‘Inglourious Basterds’ rather inglorious for a film by Quentin Tarantino

In this film publicity image released by The Weinstein Co., ...

Lead Nazi slayer Aldo Raine, played by Brad Pitt, addresses his merry band of Nazi slayers in Quentin Tarantino’s “Inglourious Basterds,” one of Tarantino’s less gory — and lesser — endeavors (which at least came to us in just one part…).

As I have noted before, I think that they make way too Holocaust-themed movies. No, I’m not anti-Semitic, and no, I’m not a Holocaust denier, and it’s sad that I have to state that up front.

It’s that the Holocaust has been done.

But I’m a Quentin Tarantino fan, and so I saw “Inglourious Basterds” on its opening weekend.

I love ya, Quentin, but I can give “Basterds” only a “B.”

“Basterds” starts out promisingly. The opening scene, in which Nazis search for Jews being hidden at a French farmhouse, at first seems overlong, but then you realize that Tarantino got it just right.

And then it looks like the entire movie, or most of it, anyway, is going to be about Brad Pitt, who plays an American named Lt. Aldo Raine with a hick accent who is something like Robin Hood leading a band of merry men, only this Robin Hood and these merry men (who call themselves the “Inglourious Basterds”) don’t steal from the rich and give to the poor, but they hunt, kill and scalp — yes, scalp — Nazis in Nazi-occupied France. And most of these Nazi slayers are Jews.

But after teasing us with this novel slant on the whole Holocaust-movie thing, “Basterds” then goes into a much-less-interesting and less novel direction involving a young Jewish woman named Shosanna (well-played by Melanie Laurent) who survived the Nazis’ slaughter of her family and who plots her revenge when the premiere of a Nazi propaganda film is slated to be shown in the movie theater that she owns and operates in France.

Pitt and his band of merry Nazi killers come back into the movie, but only after we’ve been fairly bored by the whole movie-theater subplot.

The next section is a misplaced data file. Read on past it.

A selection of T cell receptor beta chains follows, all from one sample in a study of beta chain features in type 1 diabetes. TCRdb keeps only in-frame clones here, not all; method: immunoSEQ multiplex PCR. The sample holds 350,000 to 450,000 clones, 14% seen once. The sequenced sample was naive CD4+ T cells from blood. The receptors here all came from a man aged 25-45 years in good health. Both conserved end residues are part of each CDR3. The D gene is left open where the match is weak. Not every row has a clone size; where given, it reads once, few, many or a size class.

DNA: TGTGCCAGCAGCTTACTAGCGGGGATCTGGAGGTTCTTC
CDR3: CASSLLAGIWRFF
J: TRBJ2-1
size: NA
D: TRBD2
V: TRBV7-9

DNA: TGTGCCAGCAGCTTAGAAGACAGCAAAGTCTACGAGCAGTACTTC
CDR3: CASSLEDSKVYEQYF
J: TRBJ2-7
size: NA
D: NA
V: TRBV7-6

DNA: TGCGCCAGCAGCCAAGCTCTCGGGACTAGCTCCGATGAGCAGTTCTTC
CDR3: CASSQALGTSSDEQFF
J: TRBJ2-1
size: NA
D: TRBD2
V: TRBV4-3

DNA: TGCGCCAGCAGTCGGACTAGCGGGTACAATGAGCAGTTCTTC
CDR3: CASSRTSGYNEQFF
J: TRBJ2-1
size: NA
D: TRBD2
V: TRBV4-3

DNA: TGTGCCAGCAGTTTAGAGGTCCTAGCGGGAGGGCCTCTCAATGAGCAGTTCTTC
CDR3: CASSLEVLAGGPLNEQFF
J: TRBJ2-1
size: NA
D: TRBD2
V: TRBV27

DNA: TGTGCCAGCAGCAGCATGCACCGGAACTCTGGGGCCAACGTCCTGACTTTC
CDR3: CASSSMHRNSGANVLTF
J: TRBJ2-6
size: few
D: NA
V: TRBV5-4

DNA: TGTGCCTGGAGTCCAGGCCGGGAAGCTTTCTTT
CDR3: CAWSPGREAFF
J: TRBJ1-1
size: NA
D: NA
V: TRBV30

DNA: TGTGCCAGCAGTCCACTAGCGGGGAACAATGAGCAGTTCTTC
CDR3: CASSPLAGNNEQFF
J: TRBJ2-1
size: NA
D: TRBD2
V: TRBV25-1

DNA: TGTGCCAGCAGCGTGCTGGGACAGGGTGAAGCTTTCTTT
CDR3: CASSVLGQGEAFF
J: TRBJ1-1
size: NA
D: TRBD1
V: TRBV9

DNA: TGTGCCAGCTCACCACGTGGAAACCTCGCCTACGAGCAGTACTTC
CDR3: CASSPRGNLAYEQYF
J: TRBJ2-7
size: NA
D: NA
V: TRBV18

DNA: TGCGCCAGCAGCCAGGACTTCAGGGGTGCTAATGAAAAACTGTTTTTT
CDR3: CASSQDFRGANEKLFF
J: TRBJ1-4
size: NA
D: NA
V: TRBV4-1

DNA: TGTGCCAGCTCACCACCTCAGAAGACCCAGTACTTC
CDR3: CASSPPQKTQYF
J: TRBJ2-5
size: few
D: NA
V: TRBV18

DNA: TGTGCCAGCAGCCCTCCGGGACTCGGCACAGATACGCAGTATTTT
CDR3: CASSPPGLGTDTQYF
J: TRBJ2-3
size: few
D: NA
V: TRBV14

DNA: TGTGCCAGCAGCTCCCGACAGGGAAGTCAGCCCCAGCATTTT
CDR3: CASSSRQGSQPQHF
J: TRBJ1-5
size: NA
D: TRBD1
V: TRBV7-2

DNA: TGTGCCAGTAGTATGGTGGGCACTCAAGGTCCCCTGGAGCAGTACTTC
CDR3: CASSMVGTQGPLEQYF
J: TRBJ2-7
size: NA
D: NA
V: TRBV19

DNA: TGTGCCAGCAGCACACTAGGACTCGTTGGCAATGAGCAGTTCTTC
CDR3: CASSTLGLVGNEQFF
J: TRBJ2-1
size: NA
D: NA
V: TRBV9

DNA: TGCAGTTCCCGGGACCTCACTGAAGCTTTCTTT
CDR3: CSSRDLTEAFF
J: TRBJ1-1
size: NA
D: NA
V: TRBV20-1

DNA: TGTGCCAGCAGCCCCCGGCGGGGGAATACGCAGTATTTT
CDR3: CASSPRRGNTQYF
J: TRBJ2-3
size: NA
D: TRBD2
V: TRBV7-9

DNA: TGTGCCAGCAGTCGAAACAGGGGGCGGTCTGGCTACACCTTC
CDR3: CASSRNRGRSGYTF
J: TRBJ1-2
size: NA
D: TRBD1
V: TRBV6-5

Pitt does a kick-ass job in “Basterds,” as does Christoph Waltz as Nazi Col. Hans Landa, the “Jew hunter,” whose Oscar-worthy role runs throughout the entire film. It is largely on the strength of the performances that I can give “Basterds” a “B.”

Also doing a great job are Eli Roth as the “Bear Jew,” who takes a baseball bat to Nazis’ craniums, and Til Schweiger as former Nazi Sgt. Hugo Stiglitz, who for some reason decided to turn on his fellow Nazi officers and start terminating them (whether he opposed their “cause” or whether he is just psychopathic is not clear to me) before he was taken in by the Basterds. I wanted to see much more of these two characters and I was disappointed to see one of them terminated too early and too ingloriously.

Also interesting about “Basterds” is Tarantino’s reinterpretation of Adolf Hitler (played by Martin Wuttke) as a perpetually fuming and sputtering tyrant hilariously (darkly so) replete with a red monarch’s cape. (Tarantino also reinterprets the history of Hitler in an interesting way that I can’t tell you about, because it would give away the ending of the movie…)

Mike Myers (yes, the “Austin Powers” Mike Myers) makes an appearance as a British general that is supposed to be quirky, I think, but is more throwaway than quirky.

Tarantino’s re-envisioned Hitler and his twisted version of Robin Hood and his band of merry men alone make “Basterds” worth seeing — and I must admit that it’s hard not to feel some amount of glee to witness Nazis being exterminated like the cockroaches that they were — but “Basterds” has too much that isn’t that interesting and doesn’t measure up to what we’re used to getting from Tarantino, so it misses an “A” for me.

Maybe the uninteresting portions of “Basterds” were Tarantino’s attempt to be a more “serious” director? If so, well, he should have stuck to what he does best. There is no shortage of “serious,” “respectable” movies about the Nazis and the Holocaust out there.

“Kill Bill,” to me, still remains Tarantino’s best work to date.

My grade: B

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